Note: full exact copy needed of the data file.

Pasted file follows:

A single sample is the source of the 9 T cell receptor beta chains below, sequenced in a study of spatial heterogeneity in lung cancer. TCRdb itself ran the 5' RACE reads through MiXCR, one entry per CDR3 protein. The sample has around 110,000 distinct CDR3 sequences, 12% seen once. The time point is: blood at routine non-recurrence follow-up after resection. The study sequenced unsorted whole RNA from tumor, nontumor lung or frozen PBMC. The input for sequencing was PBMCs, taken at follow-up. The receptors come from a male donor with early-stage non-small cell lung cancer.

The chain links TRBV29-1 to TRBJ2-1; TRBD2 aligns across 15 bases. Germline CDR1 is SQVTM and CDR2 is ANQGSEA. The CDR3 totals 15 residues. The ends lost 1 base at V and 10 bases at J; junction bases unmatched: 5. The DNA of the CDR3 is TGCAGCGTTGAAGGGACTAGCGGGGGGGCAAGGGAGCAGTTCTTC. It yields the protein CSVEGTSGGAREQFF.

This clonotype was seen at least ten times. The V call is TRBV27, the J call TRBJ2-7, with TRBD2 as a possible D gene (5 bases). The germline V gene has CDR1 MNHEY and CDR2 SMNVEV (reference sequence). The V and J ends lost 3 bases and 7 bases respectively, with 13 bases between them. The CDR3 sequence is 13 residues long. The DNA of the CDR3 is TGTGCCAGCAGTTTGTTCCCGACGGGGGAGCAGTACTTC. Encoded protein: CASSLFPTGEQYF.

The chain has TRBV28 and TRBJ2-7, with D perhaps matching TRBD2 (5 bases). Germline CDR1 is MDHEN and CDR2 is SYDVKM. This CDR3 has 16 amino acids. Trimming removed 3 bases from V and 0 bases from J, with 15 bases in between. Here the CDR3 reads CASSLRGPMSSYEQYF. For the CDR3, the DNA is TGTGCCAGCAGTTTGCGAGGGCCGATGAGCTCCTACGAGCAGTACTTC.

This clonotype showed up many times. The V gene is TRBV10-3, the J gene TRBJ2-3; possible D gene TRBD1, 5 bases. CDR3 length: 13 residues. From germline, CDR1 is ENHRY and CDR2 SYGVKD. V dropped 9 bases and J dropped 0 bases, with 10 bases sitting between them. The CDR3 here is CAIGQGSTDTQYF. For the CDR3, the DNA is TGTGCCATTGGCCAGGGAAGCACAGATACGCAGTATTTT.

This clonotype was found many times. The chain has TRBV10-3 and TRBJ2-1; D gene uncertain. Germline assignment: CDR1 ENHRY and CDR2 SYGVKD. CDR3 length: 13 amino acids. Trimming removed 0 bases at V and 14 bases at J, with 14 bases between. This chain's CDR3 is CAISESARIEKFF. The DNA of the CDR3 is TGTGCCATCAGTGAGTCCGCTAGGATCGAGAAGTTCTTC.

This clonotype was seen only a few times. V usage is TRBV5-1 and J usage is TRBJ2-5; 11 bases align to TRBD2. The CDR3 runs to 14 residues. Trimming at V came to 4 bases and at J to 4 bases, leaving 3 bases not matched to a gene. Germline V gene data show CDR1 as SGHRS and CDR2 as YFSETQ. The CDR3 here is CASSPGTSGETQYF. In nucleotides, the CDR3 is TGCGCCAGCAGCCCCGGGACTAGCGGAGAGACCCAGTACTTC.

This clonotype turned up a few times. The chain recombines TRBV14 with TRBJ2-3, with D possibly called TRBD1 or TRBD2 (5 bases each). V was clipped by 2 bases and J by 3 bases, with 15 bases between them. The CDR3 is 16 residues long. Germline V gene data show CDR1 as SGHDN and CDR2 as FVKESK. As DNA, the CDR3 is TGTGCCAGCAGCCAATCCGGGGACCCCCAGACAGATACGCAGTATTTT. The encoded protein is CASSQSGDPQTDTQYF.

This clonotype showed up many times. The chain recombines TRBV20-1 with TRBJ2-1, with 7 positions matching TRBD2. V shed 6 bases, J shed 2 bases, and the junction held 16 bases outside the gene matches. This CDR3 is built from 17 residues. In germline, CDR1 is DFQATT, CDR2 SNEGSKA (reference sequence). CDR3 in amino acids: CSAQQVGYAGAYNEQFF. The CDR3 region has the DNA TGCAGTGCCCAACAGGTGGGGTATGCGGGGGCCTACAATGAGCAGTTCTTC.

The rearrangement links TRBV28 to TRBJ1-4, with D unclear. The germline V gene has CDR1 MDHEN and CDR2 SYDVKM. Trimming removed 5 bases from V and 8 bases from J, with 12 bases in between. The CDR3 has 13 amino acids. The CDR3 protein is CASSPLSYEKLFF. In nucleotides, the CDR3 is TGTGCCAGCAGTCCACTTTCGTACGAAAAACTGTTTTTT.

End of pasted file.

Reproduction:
A single sample is the source of the 9 T cell receptor beta chains below, sequenced in a study of spatial heterogeneity in lung cancer. TCRdb itself ran the 5' RACE reads through MiXCR, one entry per CDR3 protein. The sample has around 110,000 distinct CDR3 sequences, 12% seen once. The time point is: blood at routine non-recurrence follow-up after resection. The study sequenced unsorted whole RNA from tumor, nontumor lung or frozen PBMC. The input for sequencing was PBMCs, taken at follow-up. The receptors come from a male donor with early-stage non-small cell lung cancer.

The chain links TRBV29-1 to TRBJ2-1; TRBD2 aligns across 15 bases. Germline CDR1 is SQVTM and CDR2 is ANQGSEA. The CDR3 totals 15 residues. The ends lost 1 base at V and 10 bases at J; junction bases unmatched: 5. The DNA of the CDR3 is TGCAGCGTTGAAGGGACTAGCGGGGGGGCAAGGGAGCAGTTCTTC. It yields the protein CSVEGTSGGAREQFF.

This clonotype was seen at least ten times. The V call is TRBV27, the J call TRBJ2-7, with TRBD2 as a possible D gene (5 bases). The germline V gene has CDR1 MNHEY and CDR2 SMNVEV (reference sequence). The V and J ends lost 3 bases and 7 bases respectively, with 13 bases between them. The CDR3 sequence is 13 residues long. The DNA of the CDR3 is TGTGCCAGCAGTTTGTTCCCGACGGGGGAGCAGTACTTC. Encoded protein: CASSLFPTGEQYF.

The chain has TRBV28 and TRBJ2-7, with D perhaps matching TRBD2 (5 bases). Germline CDR1 is MDHEN and CDR2 is SYDVKM. This CDR3 has 16 amino acids. Trimming removed 3 bases from V and 0 bases from J, with 15 bases in between. Here the CDR3 reads CASSLRGPMSSYEQYF. For the CDR3, the DNA is TGTGCCAGCAGTTTGCGAGGGCCGATGAGCTCCTACGAGCAGTACTTC.

This clonotype showed up many times. The V gene is TRBV10-3, the J gene TRBJ2-3; possible D gene TRBD1, 5 bases. CDR3 length: 13 residues. From germline, CDR1 is ENHRY and CDR2 SYGVKD. V dropped 9 bases and J dropped 0 bases, with 10 bases sitting between them. The CDR3 here is CAIGQGSTDTQYF. For the CDR3, the DNA is TGTGCCATTGGCCAGGGAAGCACAGATACGCAGTATTTT.

This clonotype was found many times. The chain has TRBV10-3 and TRBJ2-1; D gene uncertain. Germline assignment: CDR1 ENHRY and CDR2 SYGVKD. CDR3 length: 13 amino acids. Trimming removed 0 bases at V and 14 bases at J, with 14 bases between. This chain's CDR3 is CAISESARIEKFF. The DNA of the CDR3 is TGTGCCATCAGTGAGTCCGCTAGGATCGAGAAGTTCTTC.

This clonotype was seen only a few times. V usage is TRBV5-1 and J usage is TRBJ2-5; 11 bases align to TRBD2. The CDR3 runs to 14 residues. Trimming at V came to 4 bases and at J to 4 bases, leaving 3 bases not matched to a gene. Germline V gene data show CDR1 as SGHRS and CDR2 as YFSETQ. The CDR3 here is CASSPGTSGETQYF. In nucleotides, the CDR3 is TGCGCCAGCAGCCCCGGGACTAGCGGAGAGACCCAGTACTTC.

This clonotype turned up a few times. The chain recombines TRBV14 with TRBJ2-3, with D possibly called TRBD1 or TRBD2 (5 bases each). V was clipped by 2 bases and J by 3 bases, with 15 bases between them. The CDR3 is 16 residues long. Germline V gene data show CDR1 as SGHDN and CDR2 as FVKESK. As DNA, the CDR3 is TGTGCCAGCAGCCAATCCGGGGACCCCCAGACAGATACGCAGTATTTT. The encoded protein is CASSQSGDPQTDTQYF.

This clonotype showed up many times. The chain recombines TRBV20-1 with TRBJ2-1, with 7 positions matching TRBD2. V shed 6 bases, J shed 2 bases, and the junction held 16 bases outside the gene matches. This CDR3 is built from 17 residues. In germline, CDR1 is DFQATT, CDR2 SNEGSKA (reference sequence). CDR3 in amino acids: CSAQQVGYAGAYNEQFF. The CDR3 region has the DNA TGCAGTGCCCAACAGGTGGGGTATGCGGGGGCCTACAATGAGCAGTTCTTC.

The rearrangement links TRBV28 to TRBJ1-4, with D unclear. The germline V gene has CDR1 MDHEN and CDR2 SYDVKM. Trimming removed 5 bases from V and 8 bases from J, with 12 bases in between. The CDR3 has 13 amino acids. The CDR3 protein is CASSPLSYEKLFF. In nucleotides, the CDR3 is TGTGCCAGCAGTCCACTTTCGTACGAAAAACTGTTTTTT.